• The claims of the authorities include accruals of interest at their standard rates up to the first to occur of the date of payment, the posting of security or the bankruptcy of the airline.
• The detention remedy is only a right of detention, without a right to sell or dispose of the aircraft.
• The detention remedy is not automatic. The authorities must obtain a court order. A judge has wide discretion to grant the remedy and to alleviate the burden and potential unfairness of a detention among various owners of aircraft, subject only to the right of the authorities to be paid in full.
Effect on Aircraft Lessors
The Supreme Court was not overly sympathetic to the plight of aircraft lessors in Canada 3000, noting that aircraft lessors that have done their due diligence will recognize that detention remedies have deep roots in the transport business. In the Court's view, airport lessors are in a better position to protect themselves against this type of loss than are the authorities. The Court further noted that aircraft lessors have the ability to select which airlines they are prepared to deal with and negotiate appropriate security arrangements as part of their lease transactions with such airlines. In the case of the aircraft at issue in Canada 3000, many if not all of the leases required Canada 3000 to post security deposits for airport fees and charges. Such deposits, according to the Court, demonstrate the aircraft lessors' ability to negotiate protection at a time when an airline is solvent to cover the amounts in overdue charges that the airline may eventually be required to pay to the authorities.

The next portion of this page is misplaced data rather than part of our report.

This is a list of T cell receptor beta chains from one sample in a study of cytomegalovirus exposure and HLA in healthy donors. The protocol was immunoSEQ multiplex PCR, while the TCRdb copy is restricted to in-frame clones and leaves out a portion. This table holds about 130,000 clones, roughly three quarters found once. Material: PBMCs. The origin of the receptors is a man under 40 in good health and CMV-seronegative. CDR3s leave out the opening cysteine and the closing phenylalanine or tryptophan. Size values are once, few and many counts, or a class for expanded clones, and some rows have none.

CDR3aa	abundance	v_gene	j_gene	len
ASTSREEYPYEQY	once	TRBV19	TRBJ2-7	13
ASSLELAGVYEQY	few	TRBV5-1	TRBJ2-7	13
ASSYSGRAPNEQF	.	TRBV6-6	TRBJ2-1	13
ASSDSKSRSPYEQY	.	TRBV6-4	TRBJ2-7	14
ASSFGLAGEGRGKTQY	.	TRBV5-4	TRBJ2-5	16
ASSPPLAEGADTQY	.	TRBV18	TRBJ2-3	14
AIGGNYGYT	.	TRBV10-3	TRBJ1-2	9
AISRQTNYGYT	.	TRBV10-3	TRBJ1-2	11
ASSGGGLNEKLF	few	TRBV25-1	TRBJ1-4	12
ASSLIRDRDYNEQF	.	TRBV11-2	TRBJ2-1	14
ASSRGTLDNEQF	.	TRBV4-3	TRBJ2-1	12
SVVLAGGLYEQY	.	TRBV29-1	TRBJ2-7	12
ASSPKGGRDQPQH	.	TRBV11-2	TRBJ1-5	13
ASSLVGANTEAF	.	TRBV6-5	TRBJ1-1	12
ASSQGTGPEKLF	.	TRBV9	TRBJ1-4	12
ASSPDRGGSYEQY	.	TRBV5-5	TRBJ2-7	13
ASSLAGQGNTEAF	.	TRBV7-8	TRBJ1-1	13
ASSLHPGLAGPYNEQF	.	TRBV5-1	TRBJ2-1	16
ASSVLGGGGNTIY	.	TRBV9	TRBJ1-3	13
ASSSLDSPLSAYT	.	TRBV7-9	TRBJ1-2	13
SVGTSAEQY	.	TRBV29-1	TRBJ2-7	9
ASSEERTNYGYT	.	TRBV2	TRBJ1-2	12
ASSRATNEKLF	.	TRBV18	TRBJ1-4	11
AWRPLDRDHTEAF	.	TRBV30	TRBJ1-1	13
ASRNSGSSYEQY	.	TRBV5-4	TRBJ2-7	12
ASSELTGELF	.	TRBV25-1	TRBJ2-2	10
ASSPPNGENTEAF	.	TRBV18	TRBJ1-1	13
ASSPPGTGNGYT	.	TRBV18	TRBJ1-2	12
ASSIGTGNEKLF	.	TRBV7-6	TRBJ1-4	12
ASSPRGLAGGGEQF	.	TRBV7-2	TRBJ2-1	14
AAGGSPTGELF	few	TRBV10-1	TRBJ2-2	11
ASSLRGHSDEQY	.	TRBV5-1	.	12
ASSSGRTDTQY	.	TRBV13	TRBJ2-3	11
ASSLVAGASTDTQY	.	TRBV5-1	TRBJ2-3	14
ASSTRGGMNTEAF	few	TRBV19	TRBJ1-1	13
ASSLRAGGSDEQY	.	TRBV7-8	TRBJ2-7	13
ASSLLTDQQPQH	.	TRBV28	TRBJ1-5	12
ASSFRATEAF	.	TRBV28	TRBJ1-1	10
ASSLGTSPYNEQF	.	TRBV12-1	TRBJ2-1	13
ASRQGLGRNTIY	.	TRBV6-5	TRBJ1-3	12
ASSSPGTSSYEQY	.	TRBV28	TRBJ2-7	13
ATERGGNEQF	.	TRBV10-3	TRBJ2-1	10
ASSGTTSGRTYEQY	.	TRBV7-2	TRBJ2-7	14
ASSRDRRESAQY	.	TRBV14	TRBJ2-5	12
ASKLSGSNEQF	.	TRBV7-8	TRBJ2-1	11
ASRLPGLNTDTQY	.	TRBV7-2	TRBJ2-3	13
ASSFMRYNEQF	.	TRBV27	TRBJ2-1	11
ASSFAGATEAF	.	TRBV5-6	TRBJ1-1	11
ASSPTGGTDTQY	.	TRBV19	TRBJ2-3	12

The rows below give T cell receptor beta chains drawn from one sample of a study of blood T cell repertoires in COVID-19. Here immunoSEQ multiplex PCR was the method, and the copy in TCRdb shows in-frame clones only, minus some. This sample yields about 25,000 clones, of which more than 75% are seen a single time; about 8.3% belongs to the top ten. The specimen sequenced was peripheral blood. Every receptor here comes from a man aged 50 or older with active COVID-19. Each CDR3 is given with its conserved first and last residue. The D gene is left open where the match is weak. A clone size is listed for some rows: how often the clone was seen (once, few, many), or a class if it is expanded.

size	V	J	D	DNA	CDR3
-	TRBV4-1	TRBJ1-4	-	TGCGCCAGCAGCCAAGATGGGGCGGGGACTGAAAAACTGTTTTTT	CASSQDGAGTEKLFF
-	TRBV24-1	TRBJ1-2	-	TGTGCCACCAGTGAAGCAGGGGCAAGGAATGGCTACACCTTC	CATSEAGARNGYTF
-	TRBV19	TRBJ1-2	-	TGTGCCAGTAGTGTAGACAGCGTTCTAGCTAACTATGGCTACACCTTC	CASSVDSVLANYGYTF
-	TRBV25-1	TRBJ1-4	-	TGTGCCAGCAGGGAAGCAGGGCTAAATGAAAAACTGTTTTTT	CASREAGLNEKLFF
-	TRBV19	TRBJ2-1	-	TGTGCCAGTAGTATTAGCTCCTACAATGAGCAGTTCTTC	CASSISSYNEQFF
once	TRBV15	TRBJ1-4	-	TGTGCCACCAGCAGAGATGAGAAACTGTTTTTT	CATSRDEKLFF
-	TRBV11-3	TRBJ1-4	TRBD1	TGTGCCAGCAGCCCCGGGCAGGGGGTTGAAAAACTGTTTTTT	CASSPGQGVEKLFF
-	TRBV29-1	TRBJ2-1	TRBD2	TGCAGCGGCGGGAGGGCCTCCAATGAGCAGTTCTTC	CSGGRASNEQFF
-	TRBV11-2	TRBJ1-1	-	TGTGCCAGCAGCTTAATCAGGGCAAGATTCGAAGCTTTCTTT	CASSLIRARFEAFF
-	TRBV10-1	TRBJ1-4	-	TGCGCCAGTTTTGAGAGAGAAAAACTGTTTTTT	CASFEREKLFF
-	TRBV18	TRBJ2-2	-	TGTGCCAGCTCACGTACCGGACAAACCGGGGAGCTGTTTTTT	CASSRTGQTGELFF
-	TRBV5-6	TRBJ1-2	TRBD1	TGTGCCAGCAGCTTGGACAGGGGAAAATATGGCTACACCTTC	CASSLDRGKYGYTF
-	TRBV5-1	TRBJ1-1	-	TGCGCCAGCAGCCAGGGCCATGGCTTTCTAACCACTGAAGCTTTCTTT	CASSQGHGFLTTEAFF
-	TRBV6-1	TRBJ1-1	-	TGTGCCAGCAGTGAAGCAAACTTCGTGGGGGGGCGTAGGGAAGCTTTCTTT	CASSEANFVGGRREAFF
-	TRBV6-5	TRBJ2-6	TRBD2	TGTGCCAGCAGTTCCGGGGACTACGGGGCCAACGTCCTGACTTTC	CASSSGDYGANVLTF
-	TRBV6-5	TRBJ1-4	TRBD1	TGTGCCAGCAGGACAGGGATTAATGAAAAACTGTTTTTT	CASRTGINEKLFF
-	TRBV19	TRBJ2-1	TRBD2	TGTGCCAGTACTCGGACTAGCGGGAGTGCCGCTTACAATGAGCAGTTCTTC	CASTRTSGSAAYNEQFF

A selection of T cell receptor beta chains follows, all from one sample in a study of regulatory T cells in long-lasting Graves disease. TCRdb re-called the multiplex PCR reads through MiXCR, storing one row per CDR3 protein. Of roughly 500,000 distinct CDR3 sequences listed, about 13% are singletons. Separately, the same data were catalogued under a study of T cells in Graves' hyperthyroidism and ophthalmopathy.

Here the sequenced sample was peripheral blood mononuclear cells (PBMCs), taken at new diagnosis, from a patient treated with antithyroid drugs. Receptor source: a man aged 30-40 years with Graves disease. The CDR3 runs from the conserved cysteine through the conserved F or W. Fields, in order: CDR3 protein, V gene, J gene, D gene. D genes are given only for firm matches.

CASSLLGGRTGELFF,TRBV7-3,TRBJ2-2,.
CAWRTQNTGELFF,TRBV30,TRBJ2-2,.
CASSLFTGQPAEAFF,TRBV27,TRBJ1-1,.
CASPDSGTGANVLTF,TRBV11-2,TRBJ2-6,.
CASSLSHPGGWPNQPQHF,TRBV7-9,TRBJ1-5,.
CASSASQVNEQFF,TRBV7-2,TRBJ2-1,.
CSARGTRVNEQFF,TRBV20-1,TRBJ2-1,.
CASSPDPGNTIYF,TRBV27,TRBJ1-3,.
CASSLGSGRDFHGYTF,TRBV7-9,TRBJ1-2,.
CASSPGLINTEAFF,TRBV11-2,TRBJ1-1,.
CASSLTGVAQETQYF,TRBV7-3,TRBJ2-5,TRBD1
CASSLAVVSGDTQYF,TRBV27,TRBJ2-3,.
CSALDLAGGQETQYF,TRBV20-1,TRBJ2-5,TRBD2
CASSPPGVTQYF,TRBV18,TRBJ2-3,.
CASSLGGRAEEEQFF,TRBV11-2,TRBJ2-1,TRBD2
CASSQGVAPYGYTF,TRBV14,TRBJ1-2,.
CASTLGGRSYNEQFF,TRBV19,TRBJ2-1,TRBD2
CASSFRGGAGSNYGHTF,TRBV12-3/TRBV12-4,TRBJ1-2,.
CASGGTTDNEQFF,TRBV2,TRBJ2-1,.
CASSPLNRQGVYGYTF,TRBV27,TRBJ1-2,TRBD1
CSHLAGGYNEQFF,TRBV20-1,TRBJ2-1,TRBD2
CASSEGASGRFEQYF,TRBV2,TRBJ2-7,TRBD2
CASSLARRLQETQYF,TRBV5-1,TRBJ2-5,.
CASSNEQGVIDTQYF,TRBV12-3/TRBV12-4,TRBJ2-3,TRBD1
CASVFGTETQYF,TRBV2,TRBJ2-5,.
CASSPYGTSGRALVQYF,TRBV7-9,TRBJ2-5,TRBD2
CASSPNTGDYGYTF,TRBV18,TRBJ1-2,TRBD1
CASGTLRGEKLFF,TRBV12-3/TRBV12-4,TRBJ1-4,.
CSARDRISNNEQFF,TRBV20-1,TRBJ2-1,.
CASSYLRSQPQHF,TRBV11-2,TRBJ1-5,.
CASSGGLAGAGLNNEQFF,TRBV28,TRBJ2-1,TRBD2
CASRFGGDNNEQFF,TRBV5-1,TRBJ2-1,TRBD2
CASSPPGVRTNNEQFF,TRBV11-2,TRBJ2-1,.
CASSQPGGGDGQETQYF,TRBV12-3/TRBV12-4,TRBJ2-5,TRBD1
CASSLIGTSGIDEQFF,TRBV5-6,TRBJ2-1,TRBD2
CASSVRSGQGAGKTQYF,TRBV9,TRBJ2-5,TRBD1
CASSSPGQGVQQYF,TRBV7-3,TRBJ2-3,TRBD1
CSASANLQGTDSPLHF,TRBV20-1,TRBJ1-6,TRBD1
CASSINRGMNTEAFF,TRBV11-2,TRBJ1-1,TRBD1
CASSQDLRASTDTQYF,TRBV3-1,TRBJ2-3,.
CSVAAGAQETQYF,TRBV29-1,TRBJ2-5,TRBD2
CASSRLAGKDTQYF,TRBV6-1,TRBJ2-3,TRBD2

The International Impact
In Canada 3000, the Supreme Court noted that aircraft lessors are able to manage the risk of seizure in Europe and that there was no reason why they should not be able to manage this risk in Canada. In its remarks, the Court referred to similar English detention remedies in favor of the U.K. airport authorities.
As a result of the Supreme Court's decision in Canada 3000 and Inter-Canadian, the authorities will become major players in airline insolvency proceedings, their role increasing in future bankruptcies and restructurings.